In this explosive interview with Stanley Ugagbe of The News Chronicle, Director of the Igbo Leadership Development Foundation and a Senior Fellow of The Abuja School of Social and Political Thought, Law Mefor bared his mind on some salient national issues.
TNC: Thank you for accepting our interview invitation. Let us start with the Anambra governorship election. Prior to the election which produced the candidate of the All Progressives Grand Alliance, Prof Chukwuma Soludo as the winner, there were strong indications that it will be characterised by violence and killings especially because of the recent happenings in the State; but the election turned out to be peaceful. Do you think this was as a result of IPOB’s cancellation of the sit-at-home order?
Mefor: Yes I think the IPOB’s cancellation of the sit-at-home order reset the mode for Anambra election. Mischief makers were certainly going to hide under the sit-at-home to unleash mayhem and use the smokescreen so created to write results as they often did. But God used the Council of Traditional rulers and Bishops of the South East to thwart their evil plans. Though there were isolated pockets of violence which led to the cancellation of results in a few wards, it was nothing compared to what most people justifiably anticipated. We just thank God for the outcome, more so for the emergence of Professor Soludo. It is indeed going to be the rise of a new era. Soludo was easily the most qualified candidate in that election. But you see, with the history and complexity of rigging, at one point many of us were worried that Soludo may be rigged out. But it ended well. We will all support him to take Anambra to the next level. He is firm, fair, visionary and courageous. Those are the basic attributes of exceptional leaders.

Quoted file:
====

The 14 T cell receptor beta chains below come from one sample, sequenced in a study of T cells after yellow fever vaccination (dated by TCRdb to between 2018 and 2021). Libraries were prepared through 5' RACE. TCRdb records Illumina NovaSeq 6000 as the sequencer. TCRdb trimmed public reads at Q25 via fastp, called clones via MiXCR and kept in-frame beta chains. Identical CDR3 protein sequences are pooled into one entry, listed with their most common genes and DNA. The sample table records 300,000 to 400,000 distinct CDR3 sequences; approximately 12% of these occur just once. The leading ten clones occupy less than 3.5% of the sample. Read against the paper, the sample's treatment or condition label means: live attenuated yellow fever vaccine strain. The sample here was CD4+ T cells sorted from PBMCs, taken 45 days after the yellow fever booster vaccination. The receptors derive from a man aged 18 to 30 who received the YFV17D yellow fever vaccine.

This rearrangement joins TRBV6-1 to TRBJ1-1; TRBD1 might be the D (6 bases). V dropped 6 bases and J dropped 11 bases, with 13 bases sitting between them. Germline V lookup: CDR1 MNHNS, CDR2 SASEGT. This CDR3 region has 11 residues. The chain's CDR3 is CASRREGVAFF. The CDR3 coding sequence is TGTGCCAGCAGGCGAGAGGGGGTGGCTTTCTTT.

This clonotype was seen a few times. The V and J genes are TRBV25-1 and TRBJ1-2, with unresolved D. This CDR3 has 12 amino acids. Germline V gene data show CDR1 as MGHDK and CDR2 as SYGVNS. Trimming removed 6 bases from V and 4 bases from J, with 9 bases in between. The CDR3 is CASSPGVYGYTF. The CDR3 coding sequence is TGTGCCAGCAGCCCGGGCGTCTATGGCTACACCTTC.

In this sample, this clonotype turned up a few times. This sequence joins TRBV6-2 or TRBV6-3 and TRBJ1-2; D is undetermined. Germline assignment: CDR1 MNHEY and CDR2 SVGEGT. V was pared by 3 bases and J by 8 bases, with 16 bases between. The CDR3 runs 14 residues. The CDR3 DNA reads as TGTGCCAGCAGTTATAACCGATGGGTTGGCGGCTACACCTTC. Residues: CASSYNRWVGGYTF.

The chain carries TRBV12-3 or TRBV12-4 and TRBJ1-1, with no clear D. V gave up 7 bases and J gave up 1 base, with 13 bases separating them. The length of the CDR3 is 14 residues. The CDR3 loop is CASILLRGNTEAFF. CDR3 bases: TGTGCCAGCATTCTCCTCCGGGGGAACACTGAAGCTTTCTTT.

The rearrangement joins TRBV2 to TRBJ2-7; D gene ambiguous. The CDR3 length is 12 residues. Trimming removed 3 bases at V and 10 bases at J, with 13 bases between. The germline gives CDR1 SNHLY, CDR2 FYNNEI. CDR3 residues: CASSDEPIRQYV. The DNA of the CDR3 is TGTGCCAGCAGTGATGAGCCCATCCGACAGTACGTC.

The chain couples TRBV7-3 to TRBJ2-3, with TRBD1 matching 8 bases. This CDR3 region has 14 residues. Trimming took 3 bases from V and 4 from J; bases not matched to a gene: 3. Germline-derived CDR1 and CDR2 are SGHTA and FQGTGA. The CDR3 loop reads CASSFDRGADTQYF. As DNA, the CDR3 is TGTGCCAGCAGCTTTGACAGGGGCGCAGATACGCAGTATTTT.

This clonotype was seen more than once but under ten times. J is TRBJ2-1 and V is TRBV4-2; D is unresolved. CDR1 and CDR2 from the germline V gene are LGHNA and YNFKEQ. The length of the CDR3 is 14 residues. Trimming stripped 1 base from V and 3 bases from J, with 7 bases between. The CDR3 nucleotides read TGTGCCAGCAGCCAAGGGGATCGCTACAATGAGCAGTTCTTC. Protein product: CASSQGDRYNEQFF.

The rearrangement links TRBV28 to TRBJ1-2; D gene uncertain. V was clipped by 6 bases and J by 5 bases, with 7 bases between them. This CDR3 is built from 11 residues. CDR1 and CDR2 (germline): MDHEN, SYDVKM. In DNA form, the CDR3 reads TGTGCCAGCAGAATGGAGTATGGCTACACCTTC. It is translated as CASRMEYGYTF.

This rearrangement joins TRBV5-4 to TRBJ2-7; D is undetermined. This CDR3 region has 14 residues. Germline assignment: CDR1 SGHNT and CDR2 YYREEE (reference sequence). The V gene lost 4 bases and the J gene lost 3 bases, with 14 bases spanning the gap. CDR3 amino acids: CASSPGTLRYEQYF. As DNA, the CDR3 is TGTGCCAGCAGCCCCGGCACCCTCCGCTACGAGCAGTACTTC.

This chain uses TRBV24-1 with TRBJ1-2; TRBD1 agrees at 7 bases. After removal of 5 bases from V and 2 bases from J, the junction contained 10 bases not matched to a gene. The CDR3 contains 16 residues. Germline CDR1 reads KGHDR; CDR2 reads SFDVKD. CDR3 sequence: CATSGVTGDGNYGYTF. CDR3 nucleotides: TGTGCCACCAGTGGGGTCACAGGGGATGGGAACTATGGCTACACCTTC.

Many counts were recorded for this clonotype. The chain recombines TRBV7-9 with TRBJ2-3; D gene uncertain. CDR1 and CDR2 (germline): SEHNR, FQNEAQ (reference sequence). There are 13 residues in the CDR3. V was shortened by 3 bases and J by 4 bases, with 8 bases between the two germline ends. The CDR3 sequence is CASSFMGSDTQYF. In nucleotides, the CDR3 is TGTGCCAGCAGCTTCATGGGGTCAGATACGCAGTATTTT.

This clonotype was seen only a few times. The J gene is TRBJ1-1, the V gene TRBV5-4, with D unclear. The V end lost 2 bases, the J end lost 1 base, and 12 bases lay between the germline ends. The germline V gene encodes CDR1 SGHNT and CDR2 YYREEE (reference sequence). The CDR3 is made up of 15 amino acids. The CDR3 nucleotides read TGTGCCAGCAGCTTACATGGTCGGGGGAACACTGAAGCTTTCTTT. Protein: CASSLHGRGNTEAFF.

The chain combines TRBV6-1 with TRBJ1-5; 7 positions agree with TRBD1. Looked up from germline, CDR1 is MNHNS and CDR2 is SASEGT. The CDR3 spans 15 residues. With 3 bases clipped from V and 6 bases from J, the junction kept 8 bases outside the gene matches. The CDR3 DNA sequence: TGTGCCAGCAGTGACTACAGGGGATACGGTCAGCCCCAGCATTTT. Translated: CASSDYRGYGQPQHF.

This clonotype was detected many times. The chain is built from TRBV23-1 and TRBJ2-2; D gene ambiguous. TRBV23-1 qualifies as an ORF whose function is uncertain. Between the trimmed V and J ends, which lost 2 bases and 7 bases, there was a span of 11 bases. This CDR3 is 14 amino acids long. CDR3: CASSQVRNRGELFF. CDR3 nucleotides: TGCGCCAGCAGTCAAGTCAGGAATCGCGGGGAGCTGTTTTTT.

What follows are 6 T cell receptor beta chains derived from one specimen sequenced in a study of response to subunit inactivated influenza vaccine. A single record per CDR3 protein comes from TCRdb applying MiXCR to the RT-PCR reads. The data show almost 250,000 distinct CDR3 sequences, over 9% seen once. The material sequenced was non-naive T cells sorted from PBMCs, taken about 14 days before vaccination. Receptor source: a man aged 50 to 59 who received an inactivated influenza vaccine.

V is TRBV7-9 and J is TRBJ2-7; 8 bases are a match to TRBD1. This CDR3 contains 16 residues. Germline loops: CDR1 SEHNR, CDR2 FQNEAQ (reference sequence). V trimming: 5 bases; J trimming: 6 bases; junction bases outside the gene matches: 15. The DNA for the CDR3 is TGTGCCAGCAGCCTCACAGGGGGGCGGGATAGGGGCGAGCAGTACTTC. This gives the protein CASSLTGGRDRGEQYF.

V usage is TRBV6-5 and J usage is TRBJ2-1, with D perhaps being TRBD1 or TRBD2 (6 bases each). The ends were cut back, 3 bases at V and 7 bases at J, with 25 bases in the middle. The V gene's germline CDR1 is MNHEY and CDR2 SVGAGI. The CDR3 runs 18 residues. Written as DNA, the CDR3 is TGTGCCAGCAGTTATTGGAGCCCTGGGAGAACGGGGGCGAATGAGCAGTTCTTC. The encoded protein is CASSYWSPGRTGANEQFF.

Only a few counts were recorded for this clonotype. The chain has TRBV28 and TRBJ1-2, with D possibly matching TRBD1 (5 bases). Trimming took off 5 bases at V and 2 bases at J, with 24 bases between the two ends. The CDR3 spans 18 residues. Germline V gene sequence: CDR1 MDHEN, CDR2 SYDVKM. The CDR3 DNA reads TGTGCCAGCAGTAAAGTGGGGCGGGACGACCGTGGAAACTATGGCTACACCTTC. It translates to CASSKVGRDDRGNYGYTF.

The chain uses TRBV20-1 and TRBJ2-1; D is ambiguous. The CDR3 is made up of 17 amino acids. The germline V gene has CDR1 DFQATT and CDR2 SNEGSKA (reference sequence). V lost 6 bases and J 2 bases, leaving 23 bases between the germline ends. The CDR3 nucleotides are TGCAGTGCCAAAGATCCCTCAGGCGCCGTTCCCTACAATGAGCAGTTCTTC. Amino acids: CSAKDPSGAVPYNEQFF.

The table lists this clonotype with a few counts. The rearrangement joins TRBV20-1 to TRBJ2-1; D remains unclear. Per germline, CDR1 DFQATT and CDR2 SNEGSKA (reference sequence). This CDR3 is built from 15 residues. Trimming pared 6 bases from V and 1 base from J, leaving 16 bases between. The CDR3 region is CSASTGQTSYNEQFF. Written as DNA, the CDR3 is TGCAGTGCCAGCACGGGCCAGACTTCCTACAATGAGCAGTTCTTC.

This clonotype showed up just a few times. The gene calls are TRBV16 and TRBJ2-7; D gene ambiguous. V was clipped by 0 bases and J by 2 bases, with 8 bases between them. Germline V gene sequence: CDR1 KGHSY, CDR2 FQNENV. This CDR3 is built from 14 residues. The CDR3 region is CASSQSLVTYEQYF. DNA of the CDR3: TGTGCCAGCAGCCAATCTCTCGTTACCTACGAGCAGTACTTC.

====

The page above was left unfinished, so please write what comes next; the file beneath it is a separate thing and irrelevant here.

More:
TNC: What is your general assessment of the election? What are your recommendations for better elections in the future?
Mefor: I believe the election was free, fair and credible and therefore reflected the wishes of Anambra people. APGA can win Anambra state any day as long as the election is free and fair. There were some hiccups though. INEC as usual was found in its usual tardiness and deployed very late in so many cases. INEC had two major issues, which could have marred the entire exercise but – thank gracious – the Commission was able to pull through. The issues were inadequate manpower when many of their ad-hoc staff pulled out for fear of being in harm’s way. The other issue was the poor performance and malfunction of the BIVAS voting machine. In many cases it took like an age to accredit just one person. As a result, many were disenfranchised, giving the impression that there was voter apathy. This is not quite the fact. Given the circumstances leading up to that election and the historic fact that Anambra has never registered a fantastic voter turnout even on a good day, the Anambra governorship election was just ok. Yes, overall, the election went well. Though there were glaring shortcomings, they were not quite sufficient to detract from the outcome of the election or diminish its essence or render the declaration of Soludo as the winner a pyrrhic victory.
TNC: In a recent article, you expressed worry that while the likes of Atiku Abubakar, Bala Mohammed, Bukola Saraki all from the Northern region are pushing for the PDP presidential ticket, their “South East counterparts are lurking in the shadows, scared of what has remained unfathomable to discerning minds, perhaps waiting for a presidential ticket to be delivered to them at home”. Is this a reflection of the popular statement making the rounds that ‘Igbos are their own problem?”